Posted: October 14, 2014
The Last Remnant is my favorite JRPG of all time, and definitely holds a place of my top 10 games of all time. Here's why.
This game is wholly unique. Usually, when one says "JRPG", you have a good sense of what you're getting into. Cliched characters (whether you like those cliches or not), quirky personalities, a turn-based battle system, a long convoluted story with plenty of twists, and be prepared to roll your eyes or shake your fist at the screen for some character antics or story twists you saw coming from early on. In The Last Remnant, little of this is true. The story is unique, the art style and characters are unique, some of the twists and story archs are surprising, and the battle system is so unlike anything else you've ever played, somewhere between a JRPG and a large scale strategy game with army simulation elements.
This game is known to be quite challenging. I bought the Xbox 360 version on the game's release date, and have beat the game a few times and put a couple hundred hours into it. After completing my first PC playthrough tonight after about 90 hours, I can say for certain the PC version is about 3000% easier. An update was made to the game that made a few changes that made the PC version exponentially easier, though it is still more challenging than the average RPG. So if you happened to try the 360 version and were turned off by its difficulty, I urge you to try the PC version.
The Last Remnant needs to be commended for its ability to have realistic and relatable characters, and multiple characters you care about and will remember forever. In this game, you are able to literally build up a small army to take into battles with you, where enemies and your people are separated into "unions" rather than each person being separate from one another. It is here where the game brings in large-scale strategy type battles, allowing the unions to act as one unit. Strategy fans will delight in the ability to hire soldiers and characters for their army, picking and choosing people based on their unique skill sets and abilities. You are able to hire people you've perhaps done quests with, or people you've never met that happen to have a skill you've never heard of, just because you want to see it in action. You then pick and choose which people to put with whom, how to set up your unions, etc., giving limitless possibilities for your army. Also, your followers will often ask for certain items, ingredients, etc. throughout the game, which they'll use to upgrade their equipment and become even more badass. (And trust me, this game is full of badass characters.) You can also dictate how your soldiers level up, as they ask you from time to time if you want them to delve into a different skill set or art style.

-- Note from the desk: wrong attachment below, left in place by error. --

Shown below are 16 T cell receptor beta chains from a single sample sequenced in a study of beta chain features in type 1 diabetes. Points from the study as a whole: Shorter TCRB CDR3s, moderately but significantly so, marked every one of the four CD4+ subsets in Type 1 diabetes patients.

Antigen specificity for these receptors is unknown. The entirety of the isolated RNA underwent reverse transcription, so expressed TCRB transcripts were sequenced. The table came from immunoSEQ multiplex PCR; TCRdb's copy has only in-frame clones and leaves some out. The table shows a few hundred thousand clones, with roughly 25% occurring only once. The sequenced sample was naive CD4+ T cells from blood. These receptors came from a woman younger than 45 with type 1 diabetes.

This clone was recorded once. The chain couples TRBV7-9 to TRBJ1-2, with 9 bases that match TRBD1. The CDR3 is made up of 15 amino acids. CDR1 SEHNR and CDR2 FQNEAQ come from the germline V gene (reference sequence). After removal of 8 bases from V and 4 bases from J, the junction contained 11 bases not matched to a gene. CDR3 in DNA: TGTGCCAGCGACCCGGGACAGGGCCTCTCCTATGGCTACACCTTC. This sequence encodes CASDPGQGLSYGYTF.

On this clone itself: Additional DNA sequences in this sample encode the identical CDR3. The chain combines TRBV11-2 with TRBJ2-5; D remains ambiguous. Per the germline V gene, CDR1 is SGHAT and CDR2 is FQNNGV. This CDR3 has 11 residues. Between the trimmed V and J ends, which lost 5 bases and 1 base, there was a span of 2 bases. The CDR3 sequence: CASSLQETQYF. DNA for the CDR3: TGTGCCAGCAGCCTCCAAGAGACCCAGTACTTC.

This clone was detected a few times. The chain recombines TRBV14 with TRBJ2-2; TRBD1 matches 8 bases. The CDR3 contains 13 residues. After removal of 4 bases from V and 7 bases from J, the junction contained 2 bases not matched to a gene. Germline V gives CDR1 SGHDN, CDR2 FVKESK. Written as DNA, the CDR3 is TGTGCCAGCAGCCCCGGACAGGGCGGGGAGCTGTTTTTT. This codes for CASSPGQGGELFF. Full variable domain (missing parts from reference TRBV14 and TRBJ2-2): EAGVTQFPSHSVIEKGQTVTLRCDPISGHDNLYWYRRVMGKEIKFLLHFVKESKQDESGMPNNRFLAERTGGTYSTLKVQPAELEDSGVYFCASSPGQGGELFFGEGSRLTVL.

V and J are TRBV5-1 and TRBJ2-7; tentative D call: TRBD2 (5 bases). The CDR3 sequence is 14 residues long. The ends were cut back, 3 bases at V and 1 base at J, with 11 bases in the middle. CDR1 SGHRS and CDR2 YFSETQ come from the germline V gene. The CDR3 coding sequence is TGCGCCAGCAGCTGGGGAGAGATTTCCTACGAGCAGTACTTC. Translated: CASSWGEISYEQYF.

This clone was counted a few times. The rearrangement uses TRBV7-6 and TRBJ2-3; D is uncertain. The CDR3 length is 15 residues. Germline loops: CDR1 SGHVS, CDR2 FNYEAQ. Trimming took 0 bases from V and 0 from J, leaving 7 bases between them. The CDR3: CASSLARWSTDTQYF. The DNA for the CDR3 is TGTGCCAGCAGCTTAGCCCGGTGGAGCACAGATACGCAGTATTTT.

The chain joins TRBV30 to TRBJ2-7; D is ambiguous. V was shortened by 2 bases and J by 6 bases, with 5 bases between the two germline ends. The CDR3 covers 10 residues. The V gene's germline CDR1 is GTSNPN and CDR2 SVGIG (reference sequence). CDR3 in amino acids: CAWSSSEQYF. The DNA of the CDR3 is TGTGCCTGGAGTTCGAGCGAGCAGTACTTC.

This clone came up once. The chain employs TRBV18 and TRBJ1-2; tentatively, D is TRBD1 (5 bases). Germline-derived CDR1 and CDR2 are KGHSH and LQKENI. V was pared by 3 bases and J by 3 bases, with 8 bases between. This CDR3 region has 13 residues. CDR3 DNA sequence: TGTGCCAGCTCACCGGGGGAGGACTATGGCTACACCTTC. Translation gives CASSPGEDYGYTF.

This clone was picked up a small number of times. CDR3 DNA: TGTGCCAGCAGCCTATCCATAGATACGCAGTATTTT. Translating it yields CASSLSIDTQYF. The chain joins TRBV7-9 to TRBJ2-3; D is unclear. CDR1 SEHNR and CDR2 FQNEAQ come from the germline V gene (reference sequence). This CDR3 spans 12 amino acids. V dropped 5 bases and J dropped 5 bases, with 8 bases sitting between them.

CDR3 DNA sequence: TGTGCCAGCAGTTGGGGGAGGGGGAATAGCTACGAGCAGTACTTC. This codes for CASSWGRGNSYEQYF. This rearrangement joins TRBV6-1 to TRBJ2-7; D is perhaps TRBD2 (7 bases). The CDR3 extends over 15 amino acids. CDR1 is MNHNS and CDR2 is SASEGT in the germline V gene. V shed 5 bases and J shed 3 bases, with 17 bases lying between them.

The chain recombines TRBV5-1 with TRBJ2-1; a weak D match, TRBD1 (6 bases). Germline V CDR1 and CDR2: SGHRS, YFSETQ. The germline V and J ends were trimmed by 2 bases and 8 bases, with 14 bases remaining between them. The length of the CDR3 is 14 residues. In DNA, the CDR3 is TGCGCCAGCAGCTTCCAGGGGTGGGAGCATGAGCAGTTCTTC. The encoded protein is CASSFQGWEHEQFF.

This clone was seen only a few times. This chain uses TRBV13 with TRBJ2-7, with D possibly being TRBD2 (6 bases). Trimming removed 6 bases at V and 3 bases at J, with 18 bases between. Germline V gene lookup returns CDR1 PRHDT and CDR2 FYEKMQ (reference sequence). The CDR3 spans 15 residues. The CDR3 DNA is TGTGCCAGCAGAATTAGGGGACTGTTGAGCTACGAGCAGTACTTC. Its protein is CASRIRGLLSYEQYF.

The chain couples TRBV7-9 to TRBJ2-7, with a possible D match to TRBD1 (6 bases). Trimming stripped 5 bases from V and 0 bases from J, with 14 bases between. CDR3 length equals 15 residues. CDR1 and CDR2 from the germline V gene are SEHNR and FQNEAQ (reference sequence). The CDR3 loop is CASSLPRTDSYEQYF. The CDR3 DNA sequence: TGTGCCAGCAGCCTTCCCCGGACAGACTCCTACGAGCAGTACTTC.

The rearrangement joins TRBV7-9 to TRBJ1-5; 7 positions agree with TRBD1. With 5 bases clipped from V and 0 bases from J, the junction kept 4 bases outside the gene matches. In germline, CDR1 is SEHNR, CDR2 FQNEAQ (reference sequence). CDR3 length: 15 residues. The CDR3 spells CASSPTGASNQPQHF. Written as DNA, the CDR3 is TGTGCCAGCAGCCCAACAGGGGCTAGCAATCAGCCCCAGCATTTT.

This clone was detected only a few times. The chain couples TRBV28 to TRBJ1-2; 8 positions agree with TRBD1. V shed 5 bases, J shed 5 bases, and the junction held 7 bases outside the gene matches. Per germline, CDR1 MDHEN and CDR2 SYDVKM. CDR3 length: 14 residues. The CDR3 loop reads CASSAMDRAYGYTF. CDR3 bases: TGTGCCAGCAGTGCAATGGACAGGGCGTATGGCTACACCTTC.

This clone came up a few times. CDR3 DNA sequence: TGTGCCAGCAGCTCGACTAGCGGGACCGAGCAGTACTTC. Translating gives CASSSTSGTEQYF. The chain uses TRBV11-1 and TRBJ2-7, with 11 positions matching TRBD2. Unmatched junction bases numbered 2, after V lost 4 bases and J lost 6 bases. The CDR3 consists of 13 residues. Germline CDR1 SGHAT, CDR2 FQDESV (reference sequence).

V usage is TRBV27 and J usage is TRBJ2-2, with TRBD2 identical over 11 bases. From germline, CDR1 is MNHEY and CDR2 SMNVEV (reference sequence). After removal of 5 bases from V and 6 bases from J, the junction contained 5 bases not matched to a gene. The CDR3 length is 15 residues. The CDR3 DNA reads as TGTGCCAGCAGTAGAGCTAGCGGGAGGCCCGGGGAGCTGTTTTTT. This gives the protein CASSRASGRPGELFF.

Even if the game had a terrible story and cliched characters, the battle system would keep me crawling back. Battles are by far the best part of this game. While some will say that some boss battles can be "cheap" or "unfair," I'd argue that your characters also unlock plenty of abilities and special moves that are just as if not more cheap or unfair to the enemy (Blackout is ridiculously powerful, for example, and that's a move my unions ended up using frequently). In summary, fights can be nail-biting, because you are constantly reminded that you are fighting enemies that are just as skilled and able as you. Will you still scream at the game in frustration? Sometimes, yes. But I've personally also nearly broken things with excitement when a single decision or a stroke of luck turned the tide of battle. Also, I'll let it be known that I find games that are hard just to BE hard quite annoying and to be little to no fun. This is not a game that is consistently cheap or unfair. It can be extremely challenging, and you'll call BS on a fight from time to time, but with strategy, that same fight on your next try could be immensely rewarding and much simpler.
The Last Remnant is a refreshing game in a genre that is usually predictable. It has a gritty realism that is usually reserved for western RPGs. It also respects its characters. You'll find no little girls with parasols fighting in battle, nor will you have a guy insist on being shirtless while on the battlefield (seriously...whenever I see that, I think about how easy it'd be to take them out). The characters--while they can be quirky and humorous at times--are never walking cliches. Each woman or man has her or his own personality, back story, goals and motivations--and YOU get to decide whether or not to add them to your army and help them grow over time.
This game is a true gem. It is nothing less than a crime that a game of such originality is not mentioned in conversations of JRPGs more often. This is the JRPG that I hold every other JRPG up to--and until we get another game in this universe, I see no other game coming close. I cannot recommend this game enough.